Prevalence of exercise-induced arterial hypoxemia in healthy women

Med Sci Sports Exerc. 2004 Sep;36(9):1514-21. doi: 10.1249/01.mss.0000139898.30804.60.


Purpose: Exercise-induced arterial hypoxemia (EIAH) is reported to occur in approximately 50% of highly trained male endurance athletes. Few studies have examined EIAH in women and the prevalence remains unclear. It has been reported that some female subjects who develop EIAH possess maximal oxygen consumption (VO2max) values that are within 15% of their predicted value. This is unique to women, where EIAH has generally been reported in men who have a high VO2max. The primary objective of this investigation was to determine the prevalence of EIAH in a large female population with a wide range of VO2max values. It was hypothesized that EIAH would occur with a greater prevalence and at relatively lower predicted VO2max than that previously reported in males.

Methods: Young women (N = 52; 26.5 +/- 4.9 yr) performed a cycle test to exhaustion to determine VO2max, and oxyhemoglobin saturation (SaO2) was monitored via pulse oximetry. All subjects were tested during the early follicular phase of their menstrual cycle. A >/= 4% drop in SaO2 represented EIAH.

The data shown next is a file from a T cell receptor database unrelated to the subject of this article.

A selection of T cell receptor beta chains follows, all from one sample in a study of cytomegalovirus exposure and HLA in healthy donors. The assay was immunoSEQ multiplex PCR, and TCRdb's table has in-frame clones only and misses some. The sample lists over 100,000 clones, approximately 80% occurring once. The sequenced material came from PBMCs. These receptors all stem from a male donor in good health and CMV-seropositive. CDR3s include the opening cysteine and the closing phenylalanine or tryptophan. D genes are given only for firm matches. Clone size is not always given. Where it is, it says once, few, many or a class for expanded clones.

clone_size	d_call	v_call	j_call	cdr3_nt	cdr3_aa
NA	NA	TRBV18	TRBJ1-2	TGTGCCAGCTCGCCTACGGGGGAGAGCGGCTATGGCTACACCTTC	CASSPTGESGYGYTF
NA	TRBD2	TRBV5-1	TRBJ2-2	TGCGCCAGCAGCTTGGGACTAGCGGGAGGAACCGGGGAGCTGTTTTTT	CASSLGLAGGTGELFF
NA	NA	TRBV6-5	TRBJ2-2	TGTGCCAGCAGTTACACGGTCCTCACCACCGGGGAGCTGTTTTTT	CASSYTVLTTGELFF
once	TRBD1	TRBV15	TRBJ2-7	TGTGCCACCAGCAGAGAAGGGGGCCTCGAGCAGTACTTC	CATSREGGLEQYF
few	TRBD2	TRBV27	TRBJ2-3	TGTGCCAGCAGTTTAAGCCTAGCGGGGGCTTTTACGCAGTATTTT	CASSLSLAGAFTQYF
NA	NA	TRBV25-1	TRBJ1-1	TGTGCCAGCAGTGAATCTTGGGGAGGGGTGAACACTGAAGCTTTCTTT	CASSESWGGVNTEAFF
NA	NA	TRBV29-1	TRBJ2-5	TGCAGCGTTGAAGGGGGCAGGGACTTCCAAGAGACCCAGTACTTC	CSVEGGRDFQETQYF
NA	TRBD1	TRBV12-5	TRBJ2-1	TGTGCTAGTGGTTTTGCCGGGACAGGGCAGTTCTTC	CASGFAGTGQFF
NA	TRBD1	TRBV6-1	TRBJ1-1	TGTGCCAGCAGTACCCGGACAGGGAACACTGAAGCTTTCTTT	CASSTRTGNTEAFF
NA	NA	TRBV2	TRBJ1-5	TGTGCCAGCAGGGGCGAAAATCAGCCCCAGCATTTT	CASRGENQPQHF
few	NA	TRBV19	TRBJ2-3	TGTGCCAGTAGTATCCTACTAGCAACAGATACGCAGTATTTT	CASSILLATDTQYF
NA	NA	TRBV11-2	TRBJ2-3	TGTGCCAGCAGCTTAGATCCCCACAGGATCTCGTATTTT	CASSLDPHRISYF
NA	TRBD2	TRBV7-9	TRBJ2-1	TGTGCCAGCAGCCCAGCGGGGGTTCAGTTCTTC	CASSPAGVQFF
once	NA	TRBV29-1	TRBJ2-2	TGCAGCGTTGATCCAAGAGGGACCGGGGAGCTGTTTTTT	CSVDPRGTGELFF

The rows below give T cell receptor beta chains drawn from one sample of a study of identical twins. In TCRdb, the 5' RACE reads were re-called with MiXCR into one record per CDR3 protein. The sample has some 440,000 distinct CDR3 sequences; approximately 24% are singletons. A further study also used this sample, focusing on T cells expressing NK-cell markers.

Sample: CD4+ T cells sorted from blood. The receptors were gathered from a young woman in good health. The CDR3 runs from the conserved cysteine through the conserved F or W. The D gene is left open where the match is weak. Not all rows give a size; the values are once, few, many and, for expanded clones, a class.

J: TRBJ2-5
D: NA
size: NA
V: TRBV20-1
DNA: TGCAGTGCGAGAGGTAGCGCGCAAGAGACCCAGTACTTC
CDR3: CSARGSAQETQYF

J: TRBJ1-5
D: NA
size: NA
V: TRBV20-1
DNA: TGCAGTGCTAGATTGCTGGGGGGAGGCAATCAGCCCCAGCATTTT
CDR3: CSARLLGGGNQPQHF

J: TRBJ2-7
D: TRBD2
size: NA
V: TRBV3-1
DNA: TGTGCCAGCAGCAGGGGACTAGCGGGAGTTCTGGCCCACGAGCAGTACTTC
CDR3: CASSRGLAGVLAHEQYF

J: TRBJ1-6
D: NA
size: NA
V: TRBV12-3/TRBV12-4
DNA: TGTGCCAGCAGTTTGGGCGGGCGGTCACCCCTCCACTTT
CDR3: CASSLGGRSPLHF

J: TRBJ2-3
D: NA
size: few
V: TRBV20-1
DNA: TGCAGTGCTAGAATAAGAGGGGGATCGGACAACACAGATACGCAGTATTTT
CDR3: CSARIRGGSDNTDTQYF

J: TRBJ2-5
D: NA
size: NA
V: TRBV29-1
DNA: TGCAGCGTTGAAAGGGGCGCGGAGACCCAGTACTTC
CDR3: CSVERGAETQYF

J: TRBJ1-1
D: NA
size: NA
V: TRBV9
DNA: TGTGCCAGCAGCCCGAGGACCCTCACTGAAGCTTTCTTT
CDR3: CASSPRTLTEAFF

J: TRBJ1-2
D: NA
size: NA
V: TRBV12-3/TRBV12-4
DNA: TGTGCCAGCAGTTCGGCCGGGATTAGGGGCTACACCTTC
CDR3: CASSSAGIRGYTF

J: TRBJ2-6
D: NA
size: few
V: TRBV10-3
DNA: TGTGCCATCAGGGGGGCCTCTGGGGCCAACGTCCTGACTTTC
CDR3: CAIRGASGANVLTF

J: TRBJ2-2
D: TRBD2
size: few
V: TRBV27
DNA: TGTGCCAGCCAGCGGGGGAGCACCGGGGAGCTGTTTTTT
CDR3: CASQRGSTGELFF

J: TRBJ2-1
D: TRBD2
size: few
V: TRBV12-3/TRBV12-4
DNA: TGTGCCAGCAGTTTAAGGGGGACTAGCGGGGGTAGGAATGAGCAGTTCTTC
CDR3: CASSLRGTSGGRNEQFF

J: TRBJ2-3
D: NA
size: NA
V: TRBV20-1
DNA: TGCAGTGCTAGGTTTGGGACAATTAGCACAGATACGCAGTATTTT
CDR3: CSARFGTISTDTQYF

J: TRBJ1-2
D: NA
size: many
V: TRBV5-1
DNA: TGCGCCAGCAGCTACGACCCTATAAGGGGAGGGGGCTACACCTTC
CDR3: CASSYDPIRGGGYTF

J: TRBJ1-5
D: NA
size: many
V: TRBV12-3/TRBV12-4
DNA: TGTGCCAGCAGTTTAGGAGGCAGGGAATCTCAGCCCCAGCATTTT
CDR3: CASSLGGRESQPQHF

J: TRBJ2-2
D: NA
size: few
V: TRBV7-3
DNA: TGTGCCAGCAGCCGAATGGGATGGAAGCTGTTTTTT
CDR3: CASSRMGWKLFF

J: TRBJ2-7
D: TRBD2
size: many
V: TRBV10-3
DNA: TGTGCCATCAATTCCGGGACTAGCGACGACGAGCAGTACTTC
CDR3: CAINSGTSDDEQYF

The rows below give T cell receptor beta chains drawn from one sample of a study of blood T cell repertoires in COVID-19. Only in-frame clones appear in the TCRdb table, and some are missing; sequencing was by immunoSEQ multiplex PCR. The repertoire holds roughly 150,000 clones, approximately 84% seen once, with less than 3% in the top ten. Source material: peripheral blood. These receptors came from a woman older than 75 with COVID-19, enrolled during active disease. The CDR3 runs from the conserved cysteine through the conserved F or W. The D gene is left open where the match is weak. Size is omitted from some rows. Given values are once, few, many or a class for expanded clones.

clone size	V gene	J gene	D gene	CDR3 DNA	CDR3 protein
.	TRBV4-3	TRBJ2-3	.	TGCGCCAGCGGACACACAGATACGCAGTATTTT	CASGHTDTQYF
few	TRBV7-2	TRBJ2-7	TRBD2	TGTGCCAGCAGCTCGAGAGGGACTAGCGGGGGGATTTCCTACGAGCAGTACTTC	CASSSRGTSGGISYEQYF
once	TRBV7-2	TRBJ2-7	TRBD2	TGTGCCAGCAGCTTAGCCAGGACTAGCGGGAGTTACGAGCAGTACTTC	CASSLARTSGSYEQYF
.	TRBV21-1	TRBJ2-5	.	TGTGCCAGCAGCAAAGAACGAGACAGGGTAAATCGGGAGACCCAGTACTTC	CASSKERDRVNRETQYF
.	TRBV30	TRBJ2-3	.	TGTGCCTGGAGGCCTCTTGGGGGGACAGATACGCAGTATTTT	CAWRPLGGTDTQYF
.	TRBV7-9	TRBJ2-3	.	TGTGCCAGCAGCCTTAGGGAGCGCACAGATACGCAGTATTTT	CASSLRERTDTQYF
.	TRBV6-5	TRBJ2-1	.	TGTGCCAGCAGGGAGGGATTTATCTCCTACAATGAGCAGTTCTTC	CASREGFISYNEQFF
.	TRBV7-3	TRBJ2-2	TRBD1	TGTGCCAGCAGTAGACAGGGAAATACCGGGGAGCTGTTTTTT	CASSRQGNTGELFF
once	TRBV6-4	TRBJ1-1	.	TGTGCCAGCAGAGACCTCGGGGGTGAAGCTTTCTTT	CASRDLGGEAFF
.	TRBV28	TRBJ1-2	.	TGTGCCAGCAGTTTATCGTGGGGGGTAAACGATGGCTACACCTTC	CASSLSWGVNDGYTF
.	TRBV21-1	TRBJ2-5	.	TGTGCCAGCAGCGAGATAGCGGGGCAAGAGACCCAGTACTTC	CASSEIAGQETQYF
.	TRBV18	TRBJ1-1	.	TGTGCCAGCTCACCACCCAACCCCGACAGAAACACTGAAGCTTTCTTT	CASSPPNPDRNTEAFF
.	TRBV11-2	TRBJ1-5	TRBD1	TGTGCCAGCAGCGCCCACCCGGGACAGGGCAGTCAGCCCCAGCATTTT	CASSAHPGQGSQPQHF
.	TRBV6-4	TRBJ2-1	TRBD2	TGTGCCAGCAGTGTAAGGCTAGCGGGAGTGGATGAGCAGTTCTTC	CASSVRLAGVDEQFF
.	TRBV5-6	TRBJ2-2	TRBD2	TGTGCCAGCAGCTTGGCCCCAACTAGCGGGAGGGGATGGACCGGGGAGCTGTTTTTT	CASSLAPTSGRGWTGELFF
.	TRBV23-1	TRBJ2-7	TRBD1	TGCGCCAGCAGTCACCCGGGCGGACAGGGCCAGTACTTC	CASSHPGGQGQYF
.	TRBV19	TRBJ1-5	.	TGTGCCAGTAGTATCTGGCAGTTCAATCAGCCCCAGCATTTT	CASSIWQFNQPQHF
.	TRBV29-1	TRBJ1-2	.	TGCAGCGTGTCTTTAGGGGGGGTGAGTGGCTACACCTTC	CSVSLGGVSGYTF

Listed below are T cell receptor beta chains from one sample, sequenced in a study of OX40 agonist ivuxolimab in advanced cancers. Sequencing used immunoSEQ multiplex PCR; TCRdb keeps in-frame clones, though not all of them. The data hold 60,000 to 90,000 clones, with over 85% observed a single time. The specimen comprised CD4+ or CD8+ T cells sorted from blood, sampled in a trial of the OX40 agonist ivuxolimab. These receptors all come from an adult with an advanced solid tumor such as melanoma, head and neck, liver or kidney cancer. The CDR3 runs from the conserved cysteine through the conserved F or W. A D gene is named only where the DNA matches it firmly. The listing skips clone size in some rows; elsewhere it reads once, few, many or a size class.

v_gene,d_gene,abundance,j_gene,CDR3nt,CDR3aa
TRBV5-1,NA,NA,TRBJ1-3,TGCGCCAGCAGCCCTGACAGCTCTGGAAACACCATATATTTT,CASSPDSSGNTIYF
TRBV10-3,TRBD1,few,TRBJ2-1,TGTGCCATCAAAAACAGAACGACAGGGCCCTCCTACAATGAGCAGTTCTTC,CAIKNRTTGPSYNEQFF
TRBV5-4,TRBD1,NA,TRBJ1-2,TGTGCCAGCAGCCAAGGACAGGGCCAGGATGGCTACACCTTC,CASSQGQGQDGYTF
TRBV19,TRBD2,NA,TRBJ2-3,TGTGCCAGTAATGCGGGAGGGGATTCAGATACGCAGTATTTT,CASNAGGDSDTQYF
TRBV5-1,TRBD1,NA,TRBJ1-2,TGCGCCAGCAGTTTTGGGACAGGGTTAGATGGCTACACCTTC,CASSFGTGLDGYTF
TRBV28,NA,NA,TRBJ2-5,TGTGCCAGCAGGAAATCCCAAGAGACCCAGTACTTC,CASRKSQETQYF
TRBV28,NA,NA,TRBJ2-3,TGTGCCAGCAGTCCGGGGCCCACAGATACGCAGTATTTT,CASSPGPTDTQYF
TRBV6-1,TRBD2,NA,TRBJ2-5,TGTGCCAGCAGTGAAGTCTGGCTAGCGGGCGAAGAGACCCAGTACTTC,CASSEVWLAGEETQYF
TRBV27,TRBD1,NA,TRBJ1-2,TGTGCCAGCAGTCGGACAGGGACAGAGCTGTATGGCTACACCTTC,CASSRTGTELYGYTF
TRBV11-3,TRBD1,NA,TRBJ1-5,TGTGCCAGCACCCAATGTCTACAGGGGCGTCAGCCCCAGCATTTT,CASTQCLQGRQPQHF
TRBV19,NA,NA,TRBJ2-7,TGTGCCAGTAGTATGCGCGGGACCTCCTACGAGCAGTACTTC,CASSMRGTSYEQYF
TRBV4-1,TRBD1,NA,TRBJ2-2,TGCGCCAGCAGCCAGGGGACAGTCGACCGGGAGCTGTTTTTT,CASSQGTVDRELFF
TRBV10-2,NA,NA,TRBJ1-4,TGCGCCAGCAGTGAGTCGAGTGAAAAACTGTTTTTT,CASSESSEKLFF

Results: Values for VO2max were variable (VO2max range: 28.0-61.3 mL x kg(-1) x min(-1)). EIAH was present in 67% of the women with N = 19 displaying mild EIAH (92-94%SaO2) and N = 16 displaying moderate EIAH (87-91%SaO2).

Conclusion: It appears that the prevalence of EIAH in women is slightly greater than the 50% prevalence value that is typically reported for highly fit men.

Publication types

  • Research Support, Non-U.S. Gov't

MeSH terms

  • Adult
  • Arteries
  • British Columbia / epidemiology
  • Exercise*
  • Female
  • Humans
  • Hypoxia / epidemiology*
  • Hypoxia / etiology
  • Prevalence
  • Reproducibility of Results